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Considerations in adding an indirect tank to a combi system

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jeanc
jeanc Member Posts: 18
I am looking for the most cost effective way to add a tank to my system. I was sold on a combi (triangle tube 125) and to go tankless. We eventually got used to the low GPM .But I'm about to sell my house and I feel I should address this issue so it doesn't come as a surprise as most homeowners like me don't understand these details. All you have to do is try to run two faucets at the same time to see the issue. The general consensus from posts here and a few plumbers I've spoken to is to add an indirect. For long term efficiency, I get it. Certainly 1 gas fired appliance is better than 2. But if you put efficiency aside and think about install costs(I know blasphemy but bear with me), how does an indirect compare to an electric tank or direct?

There are 2 main concerns/questions: 1) What is the impact of the indirect on the heating system? I'm thinking about a 30-40 gallon tank. Does it take a long time to heat the water? Right now, a 10 minute shower doesn't create a noticeable effect in the heating with the combi. But if it takes 1 hour to generate water for the tank, it could be a problem 2) Given I'm not going to be in the house long, is going with a direct or electric, a bad idea?

Jean

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  • hot_rod
    hot_rod Member Posts: 22,266
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    With an electric downstream of the Combi, you are still covering load with the gas fired appliance. I would guess a 40 gallon electric would be much less $$ than an indirect. If you plan on selling, that is the route I would take.
    Bob "hot rod" Rohr
    trainer for Caleffi NA
    Living the hydronic dream
    kcopp
  • Paul48
    Paul48 Member Posts: 4,469
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    @hot rod

    How about a cheap 40 gal electric, not wired? icesailor use to talk about using the bottom t-stat to control a circ.
  • SWEI
    SWEI Member Posts: 7,356
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    Don't really need an indirect, since the combi already handles the separation. You can use the electric as a buffer tank by adding a small circ and using the tank thermostat to control it.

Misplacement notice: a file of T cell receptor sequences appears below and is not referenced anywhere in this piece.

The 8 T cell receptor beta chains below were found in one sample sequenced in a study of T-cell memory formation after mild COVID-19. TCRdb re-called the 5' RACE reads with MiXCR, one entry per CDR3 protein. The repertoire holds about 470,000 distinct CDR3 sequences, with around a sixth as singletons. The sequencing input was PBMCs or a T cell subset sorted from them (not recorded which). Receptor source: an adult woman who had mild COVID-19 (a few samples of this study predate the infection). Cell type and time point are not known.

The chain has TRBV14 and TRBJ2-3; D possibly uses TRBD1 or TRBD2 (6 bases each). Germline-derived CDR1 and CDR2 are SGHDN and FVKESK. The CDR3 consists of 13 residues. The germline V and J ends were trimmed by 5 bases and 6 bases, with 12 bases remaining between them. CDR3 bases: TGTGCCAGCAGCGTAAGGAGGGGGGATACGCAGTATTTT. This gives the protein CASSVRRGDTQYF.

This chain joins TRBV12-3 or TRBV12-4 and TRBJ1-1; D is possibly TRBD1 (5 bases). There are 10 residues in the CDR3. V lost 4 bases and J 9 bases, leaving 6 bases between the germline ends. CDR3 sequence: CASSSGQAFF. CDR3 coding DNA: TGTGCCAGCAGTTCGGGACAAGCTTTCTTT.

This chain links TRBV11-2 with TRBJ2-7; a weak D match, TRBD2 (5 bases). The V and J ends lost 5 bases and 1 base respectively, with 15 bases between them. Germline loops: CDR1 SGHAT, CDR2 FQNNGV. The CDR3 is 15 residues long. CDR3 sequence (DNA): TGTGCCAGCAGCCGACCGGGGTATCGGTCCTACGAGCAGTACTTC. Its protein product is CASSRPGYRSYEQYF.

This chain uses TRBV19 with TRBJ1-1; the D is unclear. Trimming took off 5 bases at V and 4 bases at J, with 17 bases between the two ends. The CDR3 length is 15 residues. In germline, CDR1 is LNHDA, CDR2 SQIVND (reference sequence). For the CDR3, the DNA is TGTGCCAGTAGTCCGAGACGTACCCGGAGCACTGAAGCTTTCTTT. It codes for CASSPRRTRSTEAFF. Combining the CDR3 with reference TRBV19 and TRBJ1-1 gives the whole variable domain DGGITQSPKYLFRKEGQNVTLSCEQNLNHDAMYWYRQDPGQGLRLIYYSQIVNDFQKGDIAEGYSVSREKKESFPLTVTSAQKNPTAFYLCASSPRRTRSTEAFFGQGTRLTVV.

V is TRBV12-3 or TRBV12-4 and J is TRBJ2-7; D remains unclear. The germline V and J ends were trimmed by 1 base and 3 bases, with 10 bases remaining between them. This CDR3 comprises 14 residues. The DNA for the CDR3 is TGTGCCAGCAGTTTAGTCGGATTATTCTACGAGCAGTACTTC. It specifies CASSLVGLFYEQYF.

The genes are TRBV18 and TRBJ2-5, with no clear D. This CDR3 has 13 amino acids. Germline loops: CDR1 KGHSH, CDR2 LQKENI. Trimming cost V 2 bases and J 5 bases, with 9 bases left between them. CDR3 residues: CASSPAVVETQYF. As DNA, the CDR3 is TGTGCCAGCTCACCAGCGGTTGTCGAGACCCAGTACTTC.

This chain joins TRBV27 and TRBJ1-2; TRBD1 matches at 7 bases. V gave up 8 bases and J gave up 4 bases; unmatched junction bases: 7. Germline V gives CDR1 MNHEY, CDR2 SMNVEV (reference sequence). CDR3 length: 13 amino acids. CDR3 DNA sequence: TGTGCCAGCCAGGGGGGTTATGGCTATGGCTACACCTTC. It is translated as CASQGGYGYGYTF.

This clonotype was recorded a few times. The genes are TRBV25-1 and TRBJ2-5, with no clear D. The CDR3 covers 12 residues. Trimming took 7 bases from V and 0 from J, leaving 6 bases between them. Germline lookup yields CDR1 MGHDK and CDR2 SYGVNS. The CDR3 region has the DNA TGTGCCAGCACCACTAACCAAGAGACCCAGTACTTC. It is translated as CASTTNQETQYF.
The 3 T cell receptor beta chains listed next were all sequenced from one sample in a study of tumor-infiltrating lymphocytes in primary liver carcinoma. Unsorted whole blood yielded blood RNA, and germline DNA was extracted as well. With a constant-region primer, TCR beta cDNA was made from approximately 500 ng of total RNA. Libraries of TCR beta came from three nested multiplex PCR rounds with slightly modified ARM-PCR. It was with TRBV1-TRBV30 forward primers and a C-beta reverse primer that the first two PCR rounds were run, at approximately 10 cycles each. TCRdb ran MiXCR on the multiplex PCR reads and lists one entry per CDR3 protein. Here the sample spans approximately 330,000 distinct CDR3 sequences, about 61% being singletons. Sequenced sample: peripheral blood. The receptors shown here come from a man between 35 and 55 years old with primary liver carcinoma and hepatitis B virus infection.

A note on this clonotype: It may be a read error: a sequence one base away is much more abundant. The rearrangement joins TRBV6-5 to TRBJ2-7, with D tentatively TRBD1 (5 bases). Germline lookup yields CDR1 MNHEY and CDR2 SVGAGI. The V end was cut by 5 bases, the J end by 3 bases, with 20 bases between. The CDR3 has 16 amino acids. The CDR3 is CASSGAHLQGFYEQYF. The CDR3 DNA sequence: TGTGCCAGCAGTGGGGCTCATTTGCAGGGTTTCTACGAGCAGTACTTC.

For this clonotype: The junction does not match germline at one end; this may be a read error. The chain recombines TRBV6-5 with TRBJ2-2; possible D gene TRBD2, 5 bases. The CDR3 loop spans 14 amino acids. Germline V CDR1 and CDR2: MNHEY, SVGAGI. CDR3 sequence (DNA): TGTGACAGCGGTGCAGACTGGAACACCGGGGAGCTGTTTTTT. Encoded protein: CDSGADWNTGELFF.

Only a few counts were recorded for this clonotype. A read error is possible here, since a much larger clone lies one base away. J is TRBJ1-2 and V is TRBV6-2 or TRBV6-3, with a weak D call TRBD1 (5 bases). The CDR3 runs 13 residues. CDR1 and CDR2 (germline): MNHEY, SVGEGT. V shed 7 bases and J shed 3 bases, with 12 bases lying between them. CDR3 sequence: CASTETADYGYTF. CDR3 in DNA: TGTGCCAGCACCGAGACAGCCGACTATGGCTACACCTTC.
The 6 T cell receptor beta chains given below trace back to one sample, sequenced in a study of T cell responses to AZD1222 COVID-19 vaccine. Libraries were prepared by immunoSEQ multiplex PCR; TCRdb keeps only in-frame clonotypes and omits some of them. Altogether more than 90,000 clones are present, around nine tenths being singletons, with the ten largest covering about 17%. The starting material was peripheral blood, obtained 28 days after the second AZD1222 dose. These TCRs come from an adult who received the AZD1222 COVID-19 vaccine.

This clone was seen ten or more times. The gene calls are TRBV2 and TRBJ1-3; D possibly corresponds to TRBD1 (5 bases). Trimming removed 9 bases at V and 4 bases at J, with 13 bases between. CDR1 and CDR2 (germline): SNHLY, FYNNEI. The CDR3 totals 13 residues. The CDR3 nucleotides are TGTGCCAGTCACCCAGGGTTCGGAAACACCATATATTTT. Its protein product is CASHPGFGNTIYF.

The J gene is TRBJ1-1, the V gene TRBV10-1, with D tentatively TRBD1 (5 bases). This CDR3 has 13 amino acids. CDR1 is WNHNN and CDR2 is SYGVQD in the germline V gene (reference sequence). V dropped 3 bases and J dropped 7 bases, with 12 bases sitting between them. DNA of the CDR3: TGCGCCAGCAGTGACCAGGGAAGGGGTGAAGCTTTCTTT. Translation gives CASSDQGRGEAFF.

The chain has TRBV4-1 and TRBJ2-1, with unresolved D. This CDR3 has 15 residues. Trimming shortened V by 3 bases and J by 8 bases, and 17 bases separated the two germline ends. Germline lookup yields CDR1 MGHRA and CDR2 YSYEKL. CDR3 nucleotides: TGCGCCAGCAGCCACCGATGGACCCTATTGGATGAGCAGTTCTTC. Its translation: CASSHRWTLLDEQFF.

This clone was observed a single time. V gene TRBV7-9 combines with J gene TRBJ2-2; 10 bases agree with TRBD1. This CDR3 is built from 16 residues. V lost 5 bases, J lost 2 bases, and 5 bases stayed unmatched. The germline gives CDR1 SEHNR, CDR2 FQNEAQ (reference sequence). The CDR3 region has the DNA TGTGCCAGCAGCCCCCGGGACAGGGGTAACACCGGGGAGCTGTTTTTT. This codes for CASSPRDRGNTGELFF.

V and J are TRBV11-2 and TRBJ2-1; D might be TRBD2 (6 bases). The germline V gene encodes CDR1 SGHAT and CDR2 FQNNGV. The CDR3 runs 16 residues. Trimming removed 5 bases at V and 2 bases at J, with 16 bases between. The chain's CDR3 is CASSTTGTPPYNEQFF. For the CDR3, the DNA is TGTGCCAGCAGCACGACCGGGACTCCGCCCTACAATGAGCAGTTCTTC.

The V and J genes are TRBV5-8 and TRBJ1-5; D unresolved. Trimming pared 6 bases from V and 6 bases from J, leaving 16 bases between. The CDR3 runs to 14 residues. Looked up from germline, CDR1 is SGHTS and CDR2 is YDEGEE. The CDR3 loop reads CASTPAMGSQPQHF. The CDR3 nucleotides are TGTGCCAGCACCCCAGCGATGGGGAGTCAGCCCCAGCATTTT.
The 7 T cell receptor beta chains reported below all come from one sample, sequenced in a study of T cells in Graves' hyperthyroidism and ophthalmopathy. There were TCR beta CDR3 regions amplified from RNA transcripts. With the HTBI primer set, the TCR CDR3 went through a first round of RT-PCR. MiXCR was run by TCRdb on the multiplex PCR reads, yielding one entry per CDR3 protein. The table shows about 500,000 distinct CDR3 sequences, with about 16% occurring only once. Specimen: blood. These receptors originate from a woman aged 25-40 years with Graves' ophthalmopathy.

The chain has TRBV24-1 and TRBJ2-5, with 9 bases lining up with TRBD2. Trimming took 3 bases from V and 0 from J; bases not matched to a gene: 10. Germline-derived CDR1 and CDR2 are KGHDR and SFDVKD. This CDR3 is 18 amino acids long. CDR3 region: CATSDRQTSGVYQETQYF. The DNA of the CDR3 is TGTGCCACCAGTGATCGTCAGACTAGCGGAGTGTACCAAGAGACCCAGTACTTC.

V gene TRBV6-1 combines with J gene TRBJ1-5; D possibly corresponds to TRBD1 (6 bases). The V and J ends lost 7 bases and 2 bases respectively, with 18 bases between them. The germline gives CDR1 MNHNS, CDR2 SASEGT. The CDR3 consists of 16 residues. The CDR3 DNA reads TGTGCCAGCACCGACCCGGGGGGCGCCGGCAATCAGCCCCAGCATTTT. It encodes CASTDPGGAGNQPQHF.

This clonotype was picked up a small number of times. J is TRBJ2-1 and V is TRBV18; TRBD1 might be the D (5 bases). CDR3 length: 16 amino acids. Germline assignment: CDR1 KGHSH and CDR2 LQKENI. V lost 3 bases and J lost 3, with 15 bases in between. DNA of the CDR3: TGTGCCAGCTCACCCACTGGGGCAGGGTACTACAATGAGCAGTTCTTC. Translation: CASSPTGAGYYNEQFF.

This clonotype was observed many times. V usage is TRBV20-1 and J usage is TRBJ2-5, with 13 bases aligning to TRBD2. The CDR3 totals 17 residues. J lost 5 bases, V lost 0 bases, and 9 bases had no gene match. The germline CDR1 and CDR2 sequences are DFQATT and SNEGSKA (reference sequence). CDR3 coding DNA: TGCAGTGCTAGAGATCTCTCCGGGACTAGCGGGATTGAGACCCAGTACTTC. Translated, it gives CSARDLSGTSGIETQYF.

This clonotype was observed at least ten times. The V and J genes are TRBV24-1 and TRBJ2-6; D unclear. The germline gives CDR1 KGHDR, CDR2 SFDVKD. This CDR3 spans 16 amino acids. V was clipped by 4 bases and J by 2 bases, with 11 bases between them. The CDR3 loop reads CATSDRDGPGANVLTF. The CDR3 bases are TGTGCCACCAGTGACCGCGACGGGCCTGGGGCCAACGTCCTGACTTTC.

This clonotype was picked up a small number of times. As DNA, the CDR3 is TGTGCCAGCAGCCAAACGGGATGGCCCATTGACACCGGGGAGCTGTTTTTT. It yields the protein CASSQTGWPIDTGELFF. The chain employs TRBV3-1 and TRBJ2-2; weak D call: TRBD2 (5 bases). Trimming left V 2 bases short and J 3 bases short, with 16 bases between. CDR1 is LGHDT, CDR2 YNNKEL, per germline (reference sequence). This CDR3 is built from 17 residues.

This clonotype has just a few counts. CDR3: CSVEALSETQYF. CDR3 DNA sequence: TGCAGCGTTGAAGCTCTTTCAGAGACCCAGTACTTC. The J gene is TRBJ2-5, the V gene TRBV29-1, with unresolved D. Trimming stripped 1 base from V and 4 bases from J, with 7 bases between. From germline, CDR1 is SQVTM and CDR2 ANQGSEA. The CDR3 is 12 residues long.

njtommykcopp
  • jeanc
    jeanc Member Posts: 18
    edited April 2016
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    Thank you. Now a stupid question -- is an 'indirect' referring to a special appliance that has a tank and input coming from the boiler vs a 'buffer tank' which is simply a tank that keeps the water warm? Are the two generally vastly different in price for the tank and the labor more tedious with an indirect? Or the other way around. I'm not quite clear on what the indirect does that is special other than being less expensive than an electric tank.

    Came across this article which talks about supplementing a tankless heater with a small electric tank. http://www.chandlerdesignbuild.com/files/fhbDecJan08.pdf

    Curious if this is what the suggestions above are indicating. The tank is simply keeping a supply of hot water. It's accomplishing the same thing as the indirect but using less efficient electricity (rather than gas of the indirect) to keep the water warm. Is that correct?

    One other question - A plumber told me that to do the indirect, it would require removing the use of Outdoor reset since the boiler would need to run to 180 degrees. that sounded really odd to me. I may have misunderstood. Does the boiler need to run at 180 in an indirect configuration?

    Finally would it make any sense simply to get a electric hot water heater to keep it completely separate from the boiler?
  • SWEI
    SWEI Member Posts: 7,356
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    jeanc said:

    is an 'indirect' referring to a special appliance that has a tank and input coming from the boiler vs a 'buffer tank' which is simply a tank that keeps the water warm? Are the two generally vastly different in price for the tank and the labor more tedious with an indirect?

    An indirect water heater has a coil inside (in place of a burner or heating element that) carries boiler water to heat the domestic water. An electric tank water heater costs about 1/3rd as much. It won't last as long as a quality indirect will, but for the money...
    Came across this article which talks about supplementing a tankless heater with a small electric tank. http://www.chandlerdesignbuild.com/files/fhbDecJan08.pdf